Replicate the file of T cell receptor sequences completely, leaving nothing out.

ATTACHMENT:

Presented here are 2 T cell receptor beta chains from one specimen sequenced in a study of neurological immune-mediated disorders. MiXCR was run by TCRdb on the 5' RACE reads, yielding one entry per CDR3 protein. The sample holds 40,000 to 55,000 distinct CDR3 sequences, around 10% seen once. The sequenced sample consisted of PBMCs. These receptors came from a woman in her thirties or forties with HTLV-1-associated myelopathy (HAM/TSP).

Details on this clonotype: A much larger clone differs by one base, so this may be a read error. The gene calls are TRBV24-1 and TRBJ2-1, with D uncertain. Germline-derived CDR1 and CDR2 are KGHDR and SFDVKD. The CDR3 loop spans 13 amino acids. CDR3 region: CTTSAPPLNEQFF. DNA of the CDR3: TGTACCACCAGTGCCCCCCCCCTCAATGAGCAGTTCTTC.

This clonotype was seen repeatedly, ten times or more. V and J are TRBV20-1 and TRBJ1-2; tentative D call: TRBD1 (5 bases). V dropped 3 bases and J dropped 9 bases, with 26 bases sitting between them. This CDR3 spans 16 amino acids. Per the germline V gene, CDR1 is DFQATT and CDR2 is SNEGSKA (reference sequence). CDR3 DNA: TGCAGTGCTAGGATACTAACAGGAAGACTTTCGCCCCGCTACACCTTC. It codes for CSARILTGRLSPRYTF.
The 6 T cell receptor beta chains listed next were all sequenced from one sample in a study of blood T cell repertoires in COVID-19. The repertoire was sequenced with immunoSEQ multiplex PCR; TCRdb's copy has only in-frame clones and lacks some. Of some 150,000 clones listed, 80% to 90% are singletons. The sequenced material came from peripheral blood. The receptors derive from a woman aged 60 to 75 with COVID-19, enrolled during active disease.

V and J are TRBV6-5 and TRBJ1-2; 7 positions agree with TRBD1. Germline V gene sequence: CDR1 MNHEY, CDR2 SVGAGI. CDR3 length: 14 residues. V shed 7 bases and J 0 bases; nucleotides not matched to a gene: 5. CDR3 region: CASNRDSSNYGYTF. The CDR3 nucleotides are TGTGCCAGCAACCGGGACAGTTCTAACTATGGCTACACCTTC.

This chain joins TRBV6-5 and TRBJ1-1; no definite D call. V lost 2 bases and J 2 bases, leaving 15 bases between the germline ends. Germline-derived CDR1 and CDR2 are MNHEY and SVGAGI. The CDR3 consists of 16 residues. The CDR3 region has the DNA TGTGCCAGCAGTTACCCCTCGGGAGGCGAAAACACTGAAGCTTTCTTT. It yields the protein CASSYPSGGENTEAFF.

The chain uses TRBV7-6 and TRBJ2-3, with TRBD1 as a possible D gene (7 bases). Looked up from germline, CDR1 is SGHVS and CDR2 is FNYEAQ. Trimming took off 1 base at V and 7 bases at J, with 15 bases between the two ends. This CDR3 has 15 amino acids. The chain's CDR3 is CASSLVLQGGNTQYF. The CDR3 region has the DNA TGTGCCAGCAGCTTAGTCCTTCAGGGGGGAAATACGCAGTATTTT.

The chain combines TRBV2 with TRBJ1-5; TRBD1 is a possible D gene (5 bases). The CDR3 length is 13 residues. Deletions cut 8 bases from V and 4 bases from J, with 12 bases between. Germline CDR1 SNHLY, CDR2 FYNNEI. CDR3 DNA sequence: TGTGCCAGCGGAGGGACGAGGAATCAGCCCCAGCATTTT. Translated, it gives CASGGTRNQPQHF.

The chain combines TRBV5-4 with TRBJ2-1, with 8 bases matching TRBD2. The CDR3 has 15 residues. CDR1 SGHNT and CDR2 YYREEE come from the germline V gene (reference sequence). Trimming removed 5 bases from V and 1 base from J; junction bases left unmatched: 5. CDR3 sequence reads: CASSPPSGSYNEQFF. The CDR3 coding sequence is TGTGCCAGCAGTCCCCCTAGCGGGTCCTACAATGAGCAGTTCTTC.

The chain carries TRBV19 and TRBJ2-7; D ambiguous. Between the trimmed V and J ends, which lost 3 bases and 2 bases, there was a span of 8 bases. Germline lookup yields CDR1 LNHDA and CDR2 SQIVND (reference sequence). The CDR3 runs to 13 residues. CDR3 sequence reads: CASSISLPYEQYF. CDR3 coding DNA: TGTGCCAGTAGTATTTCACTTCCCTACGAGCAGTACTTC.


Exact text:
Presented here are 2 T cell receptor beta chains from one specimen sequenced in a study of neurological immune-mediated disorders. MiXCR was run by TCRdb on the 5' RACE reads, yielding one entry per CDR3 protein. The sample holds 40,000 to 55,000 distinct CDR3 sequences, around 10% seen once. The sequenced sample consisted of PBMCs. These receptors came from a woman in her thirties or forties with HTLV-1-associated myelopathy (HAM/TSP).

Details on this clonotype: A much larger clone differs by one base, so this may be a read error. The gene calls are TRBV24-1 and TRBJ2-1, with D uncertain. Germline-derived CDR1 and CDR2 are KGHDR and SFDVKD. The CDR3 loop spans 13 amino acids. CDR3 region: CTTSAPPLNEQFF. DNA of the CDR3: TGTACCACCAGTGCCCCCCCCCTCAATGAGCAGTTCTTC.

This clonotype was seen repeatedly, ten times or more. V and J are TRBV20-1 and TRBJ1-2; tentative D call: TRBD1 (5 bases). V dropped 3 bases and J dropped 9 bases, with 26 bases sitting between them. This CDR3 spans 16 amino acids. Per the germline V gene, CDR1 is DFQATT and CDR2 is SNEGSKA (reference sequence). CDR3 DNA: TGCAGTGCTAGGATACTAACAGGAAGACTTTCGCCCCGCTACACCTTC. It codes for CSARILTGRLSPRYTF.
The 6 T cell receptor beta chains listed next were all sequenced from one sample in a study of blood T cell repertoires in COVID-19. The repertoire was sequenced with immunoSEQ multiplex PCR; TCRdb's copy has only in-frame clones and lacks some. Of some 150,000 clones listed, 80% to 90% are singletons. The sequenced material came from peripheral blood. The receptors derive from a woman aged 60 to 75 with COVID-19, enrolled during active disease.

V and J are TRBV6-5 and TRBJ1-2; 7 positions agree with TRBD1. Germline V gene sequence: CDR1 MNHEY, CDR2 SVGAGI. CDR3 length: 14 residues. V shed 7 bases and J 0 bases; nucleotides not matched to a gene: 5. CDR3 region: CASNRDSSNYGYTF. The CDR3 nucleotides are TGTGCCAGCAACCGGGACAGTTCTAACTATGGCTACACCTTC.

This chain joins TRBV6-5 and TRBJ1-1; no definite D call. V lost 2 bases and J 2 bases, leaving 15 bases between the germline ends. Germline-derived CDR1 and CDR2 are MNHEY and SVGAGI. The CDR3 consists of 16 residues. The CDR3 region has the DNA TGTGCCAGCAGTTACCCCTCGGGAGGCGAAAACACTGAAGCTTTCTTT. It yields the protein CASSYPSGGENTEAFF.

The chain uses TRBV7-6 and TRBJ2-3, with TRBD1 as a possible D gene (7 bases). Looked up from germline, CDR1 is SGHVS and CDR2 is FNYEAQ. Trimming took off 1 base at V and 7 bases at J, with 15 bases between the two ends. This CDR3 has 15 amino acids. The chain's CDR3 is CASSLVLQGGNTQYF. The CDR3 region has the DNA TGTGCCAGCAGCTTAGTCCTTCAGGGGGGAAATACGCAGTATTTT.

The chain combines TRBV2 with TRBJ1-5; TRBD1 is a possible D gene (5 bases). The CDR3 length is 13 residues. Deletions cut 8 bases from V and 4 bases from J, with 12 bases between. Germline CDR1 SNHLY, CDR2 FYNNEI. CDR3 DNA sequence: TGTGCCAGCGGAGGGACGAGGAATCAGCCCCAGCATTTT. Translated, it gives CASGGTRNQPQHF.

The chain combines TRBV5-4 with TRBJ2-1, with 8 bases matching TRBD2. The CDR3 has 15 residues. CDR1 SGHNT and CDR2 YYREEE come from the germline V gene (reference sequence). Trimming removed 5 bases from V and 1 base from J; junction bases left unmatched: 5. CDR3 sequence reads: CASSPPSGSYNEQFF. The CDR3 coding sequence is TGTGCCAGCAGTCCCCCTAGCGGGTCCTACAATGAGCAGTTCTTC.

The chain carries TRBV19 and TRBJ2-7; D ambiguous. Between the trimmed V and J ends, which lost 3 bases and 2 bases, there was a span of 8 bases. Germline lookup yields CDR1 LNHDA and CDR2 SQIVND (reference sequence). The CDR3 runs to 13 residues. CDR3 sequence reads: CASSISLPYEQYF. CDR3 coding DNA: TGTGCCAGTAGTATTTCACTTCCCTACGAGCAGTACTTC.